Senators to followup on bill passed to enhance safety of wildland firefighters

“Firefighters lives are as important as soldiers.” Bill Gabbert, 2018.

FRNSW drone
Fire and Rescue New South Wales photo

Next week there will be a fire management technology “Expo” in Washington, D.C. to introduce Senators to emerging technology that can aid wildland firefighters.

Fourteen months after it was first introduced, the Wildfire Management Technology Advancement Act became law after it was included in an omnibus bill, the Natural Resources Management Act. The Senate passed it with a vote of 92 to 8, and the House followed suit, 363 to 62. On March 12, 2019 it was signed by the President.

Now that the legislation has become Public Law 116-9 the federal land management agencies are directed to adopt or build on a number of new technologies that can enhance the safety of firefighters and aid in the suppression of wildfires.

The Expo scheduled for June 5 will give approximately eight to twelve proponents or vendors of new technology time to explain what these new systems can do. Then the Senators and their staffs will be able to individually talk with the representatives and examine the exhibits and displays the companies brought that will be lining the walls of the Senate hearing room.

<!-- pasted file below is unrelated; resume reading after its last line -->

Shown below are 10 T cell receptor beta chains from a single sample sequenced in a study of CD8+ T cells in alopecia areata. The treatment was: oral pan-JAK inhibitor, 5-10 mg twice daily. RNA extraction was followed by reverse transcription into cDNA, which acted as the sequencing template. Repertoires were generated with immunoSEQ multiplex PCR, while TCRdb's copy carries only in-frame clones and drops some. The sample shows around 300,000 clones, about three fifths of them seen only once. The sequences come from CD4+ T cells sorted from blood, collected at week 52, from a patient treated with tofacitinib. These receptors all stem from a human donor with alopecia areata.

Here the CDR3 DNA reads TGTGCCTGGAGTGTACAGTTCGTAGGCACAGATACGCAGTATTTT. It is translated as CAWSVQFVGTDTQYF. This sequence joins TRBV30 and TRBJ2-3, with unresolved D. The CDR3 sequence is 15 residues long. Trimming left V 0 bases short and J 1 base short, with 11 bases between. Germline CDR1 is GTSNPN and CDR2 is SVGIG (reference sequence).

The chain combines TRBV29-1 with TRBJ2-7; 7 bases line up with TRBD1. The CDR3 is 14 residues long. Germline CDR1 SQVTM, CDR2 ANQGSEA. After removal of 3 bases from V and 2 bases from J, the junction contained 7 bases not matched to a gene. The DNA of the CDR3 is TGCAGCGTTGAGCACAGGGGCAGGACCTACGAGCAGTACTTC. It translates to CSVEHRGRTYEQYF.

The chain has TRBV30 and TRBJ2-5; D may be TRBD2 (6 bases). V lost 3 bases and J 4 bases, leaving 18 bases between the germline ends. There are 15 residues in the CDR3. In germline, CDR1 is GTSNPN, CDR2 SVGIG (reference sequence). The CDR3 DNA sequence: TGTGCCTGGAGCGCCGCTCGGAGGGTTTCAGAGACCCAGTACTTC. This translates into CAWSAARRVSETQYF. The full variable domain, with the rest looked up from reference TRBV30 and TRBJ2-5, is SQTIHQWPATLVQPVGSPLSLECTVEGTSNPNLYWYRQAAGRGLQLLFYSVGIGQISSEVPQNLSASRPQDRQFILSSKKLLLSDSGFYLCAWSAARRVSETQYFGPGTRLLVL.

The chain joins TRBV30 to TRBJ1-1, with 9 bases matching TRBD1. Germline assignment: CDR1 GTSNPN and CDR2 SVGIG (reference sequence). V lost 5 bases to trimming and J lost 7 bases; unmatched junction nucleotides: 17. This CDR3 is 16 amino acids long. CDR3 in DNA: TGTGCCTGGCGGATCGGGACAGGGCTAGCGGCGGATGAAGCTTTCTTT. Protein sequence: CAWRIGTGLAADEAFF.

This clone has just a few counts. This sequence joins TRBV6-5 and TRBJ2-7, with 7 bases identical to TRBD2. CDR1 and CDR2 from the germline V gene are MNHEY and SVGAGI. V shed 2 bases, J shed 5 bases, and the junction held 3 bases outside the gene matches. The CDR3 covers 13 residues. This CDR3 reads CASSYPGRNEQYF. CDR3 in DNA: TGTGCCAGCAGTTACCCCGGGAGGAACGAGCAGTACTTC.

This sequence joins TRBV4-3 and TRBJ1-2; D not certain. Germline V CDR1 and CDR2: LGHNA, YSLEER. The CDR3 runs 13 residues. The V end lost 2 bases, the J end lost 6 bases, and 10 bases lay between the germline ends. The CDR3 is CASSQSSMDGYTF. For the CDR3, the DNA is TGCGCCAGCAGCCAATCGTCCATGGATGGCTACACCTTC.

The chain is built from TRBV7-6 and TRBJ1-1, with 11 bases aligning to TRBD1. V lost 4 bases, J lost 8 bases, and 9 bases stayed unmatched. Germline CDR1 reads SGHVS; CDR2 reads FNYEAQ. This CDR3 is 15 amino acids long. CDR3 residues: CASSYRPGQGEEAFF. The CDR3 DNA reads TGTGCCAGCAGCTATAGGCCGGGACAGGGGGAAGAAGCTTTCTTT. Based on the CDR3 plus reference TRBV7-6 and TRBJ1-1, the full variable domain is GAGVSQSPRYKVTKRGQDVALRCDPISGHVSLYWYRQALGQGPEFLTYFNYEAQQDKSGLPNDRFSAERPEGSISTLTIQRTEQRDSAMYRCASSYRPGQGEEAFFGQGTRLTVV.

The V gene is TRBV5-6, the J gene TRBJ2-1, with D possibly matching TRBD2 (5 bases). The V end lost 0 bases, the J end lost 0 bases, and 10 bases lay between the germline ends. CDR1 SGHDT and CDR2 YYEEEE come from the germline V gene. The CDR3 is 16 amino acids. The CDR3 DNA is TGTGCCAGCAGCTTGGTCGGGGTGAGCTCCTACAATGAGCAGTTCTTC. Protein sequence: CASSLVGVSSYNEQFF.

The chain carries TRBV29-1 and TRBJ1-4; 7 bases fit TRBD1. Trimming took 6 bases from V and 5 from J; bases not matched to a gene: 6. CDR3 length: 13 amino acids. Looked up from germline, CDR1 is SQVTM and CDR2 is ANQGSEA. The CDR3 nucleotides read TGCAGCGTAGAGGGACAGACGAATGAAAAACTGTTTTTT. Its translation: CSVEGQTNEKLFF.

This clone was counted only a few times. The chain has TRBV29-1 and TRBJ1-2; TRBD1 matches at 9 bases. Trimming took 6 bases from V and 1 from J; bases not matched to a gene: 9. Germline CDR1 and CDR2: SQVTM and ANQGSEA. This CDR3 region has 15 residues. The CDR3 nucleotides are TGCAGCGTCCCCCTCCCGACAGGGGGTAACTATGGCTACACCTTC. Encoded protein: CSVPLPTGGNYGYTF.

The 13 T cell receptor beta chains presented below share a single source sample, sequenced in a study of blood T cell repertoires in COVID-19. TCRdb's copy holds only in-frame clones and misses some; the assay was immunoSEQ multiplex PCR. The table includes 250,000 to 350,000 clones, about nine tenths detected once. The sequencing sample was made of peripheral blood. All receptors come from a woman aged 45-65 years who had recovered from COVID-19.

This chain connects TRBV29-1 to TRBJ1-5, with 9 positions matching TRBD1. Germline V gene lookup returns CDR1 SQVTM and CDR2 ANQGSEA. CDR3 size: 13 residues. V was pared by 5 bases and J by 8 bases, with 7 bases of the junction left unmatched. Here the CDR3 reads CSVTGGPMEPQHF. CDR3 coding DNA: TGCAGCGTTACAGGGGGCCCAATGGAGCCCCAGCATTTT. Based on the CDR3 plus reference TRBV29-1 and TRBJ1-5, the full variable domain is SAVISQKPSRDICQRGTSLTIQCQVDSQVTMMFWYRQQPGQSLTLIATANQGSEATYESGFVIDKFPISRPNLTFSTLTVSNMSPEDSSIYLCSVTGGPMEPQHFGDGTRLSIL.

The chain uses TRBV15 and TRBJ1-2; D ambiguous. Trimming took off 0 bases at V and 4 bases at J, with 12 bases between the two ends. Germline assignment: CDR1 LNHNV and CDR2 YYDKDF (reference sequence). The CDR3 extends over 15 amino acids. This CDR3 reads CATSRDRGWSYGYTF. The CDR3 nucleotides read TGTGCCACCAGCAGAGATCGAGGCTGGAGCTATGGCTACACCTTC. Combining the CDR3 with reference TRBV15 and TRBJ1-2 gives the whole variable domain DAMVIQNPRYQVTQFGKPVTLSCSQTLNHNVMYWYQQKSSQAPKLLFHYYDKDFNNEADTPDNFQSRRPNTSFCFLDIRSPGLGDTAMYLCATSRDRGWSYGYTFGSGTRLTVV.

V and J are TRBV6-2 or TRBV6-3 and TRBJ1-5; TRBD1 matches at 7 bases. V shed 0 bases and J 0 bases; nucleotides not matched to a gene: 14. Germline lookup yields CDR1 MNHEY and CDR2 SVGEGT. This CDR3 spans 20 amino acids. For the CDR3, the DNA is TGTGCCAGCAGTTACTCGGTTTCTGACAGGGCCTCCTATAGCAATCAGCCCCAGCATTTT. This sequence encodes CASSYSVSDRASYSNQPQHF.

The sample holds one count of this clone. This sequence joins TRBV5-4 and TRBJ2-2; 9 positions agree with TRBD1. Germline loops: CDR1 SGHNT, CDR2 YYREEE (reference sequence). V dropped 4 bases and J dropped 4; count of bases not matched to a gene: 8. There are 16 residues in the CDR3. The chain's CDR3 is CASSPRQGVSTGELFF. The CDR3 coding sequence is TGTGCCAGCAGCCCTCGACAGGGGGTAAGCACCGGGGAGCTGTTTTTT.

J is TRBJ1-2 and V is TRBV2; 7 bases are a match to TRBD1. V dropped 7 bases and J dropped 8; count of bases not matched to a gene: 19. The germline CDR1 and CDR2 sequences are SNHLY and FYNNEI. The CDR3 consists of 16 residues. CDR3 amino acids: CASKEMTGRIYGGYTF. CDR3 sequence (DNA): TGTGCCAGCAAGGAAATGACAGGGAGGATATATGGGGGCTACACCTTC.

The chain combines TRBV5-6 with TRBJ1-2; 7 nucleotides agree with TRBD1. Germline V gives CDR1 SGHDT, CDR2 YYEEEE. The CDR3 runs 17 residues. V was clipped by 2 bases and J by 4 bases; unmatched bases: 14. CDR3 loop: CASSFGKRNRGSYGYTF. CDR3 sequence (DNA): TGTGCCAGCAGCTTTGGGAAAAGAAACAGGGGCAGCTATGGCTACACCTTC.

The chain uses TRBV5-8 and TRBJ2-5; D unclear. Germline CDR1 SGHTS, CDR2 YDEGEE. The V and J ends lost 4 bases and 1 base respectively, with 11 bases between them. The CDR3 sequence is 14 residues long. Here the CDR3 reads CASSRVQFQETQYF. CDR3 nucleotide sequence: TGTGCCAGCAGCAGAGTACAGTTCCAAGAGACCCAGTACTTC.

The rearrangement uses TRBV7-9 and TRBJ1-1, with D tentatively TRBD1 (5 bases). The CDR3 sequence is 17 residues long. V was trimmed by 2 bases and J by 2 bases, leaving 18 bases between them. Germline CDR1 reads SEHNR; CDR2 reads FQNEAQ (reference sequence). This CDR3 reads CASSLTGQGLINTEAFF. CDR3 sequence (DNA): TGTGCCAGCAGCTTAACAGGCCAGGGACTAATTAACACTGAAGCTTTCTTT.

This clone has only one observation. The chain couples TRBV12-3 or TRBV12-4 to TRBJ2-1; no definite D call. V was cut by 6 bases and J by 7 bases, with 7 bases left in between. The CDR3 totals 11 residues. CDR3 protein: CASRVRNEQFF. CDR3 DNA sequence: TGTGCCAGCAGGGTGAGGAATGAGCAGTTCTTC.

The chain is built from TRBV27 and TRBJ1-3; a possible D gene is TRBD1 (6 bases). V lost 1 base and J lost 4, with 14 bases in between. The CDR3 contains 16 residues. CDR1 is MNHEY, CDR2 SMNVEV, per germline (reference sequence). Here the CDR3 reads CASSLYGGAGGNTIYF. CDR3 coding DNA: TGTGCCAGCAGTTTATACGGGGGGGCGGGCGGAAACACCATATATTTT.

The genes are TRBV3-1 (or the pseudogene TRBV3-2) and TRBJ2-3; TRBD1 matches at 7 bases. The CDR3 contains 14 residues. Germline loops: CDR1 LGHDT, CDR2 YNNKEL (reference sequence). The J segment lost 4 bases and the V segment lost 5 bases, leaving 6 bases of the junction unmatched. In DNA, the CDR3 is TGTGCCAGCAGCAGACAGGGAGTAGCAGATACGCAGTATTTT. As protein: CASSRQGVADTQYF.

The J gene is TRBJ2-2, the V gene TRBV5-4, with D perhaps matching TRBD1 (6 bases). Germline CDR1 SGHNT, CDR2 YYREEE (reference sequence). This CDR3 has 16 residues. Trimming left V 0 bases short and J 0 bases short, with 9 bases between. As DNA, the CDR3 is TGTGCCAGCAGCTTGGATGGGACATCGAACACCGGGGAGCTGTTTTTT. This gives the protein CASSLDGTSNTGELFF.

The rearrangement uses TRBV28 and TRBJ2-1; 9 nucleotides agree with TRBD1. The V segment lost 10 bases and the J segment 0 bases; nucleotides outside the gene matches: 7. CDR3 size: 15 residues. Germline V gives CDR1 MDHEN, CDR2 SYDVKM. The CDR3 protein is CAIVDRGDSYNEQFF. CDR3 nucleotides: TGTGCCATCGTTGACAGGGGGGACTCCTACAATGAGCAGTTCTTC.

Several of the technologies expected to be featured are listed below.

Later in June the Committee will convene their annual hearing where representatives of the land management agencies will bring the Senators up to date on their plans for managing wildfires this year. And importantly, the Senators, then fresh from their brief seminar on new technologies, will be able to discuss how the agencies are progressing on implementing the technology directives that they are now required by law to implement, many of which have due dates.

The key points in Public Law 116-9 have requirements for the Secretaries of Interior and Agriculture. The completion dates were established from March 12, 2019 when the legislation was signed.

      • Establish a research, development, and testing program, or expand an applicable existing program, to assess unmanned aircraft system technologies, including optionally piloted aircraft, across the full range of wildland fire management operations. (180 days, due by September 8, 2019)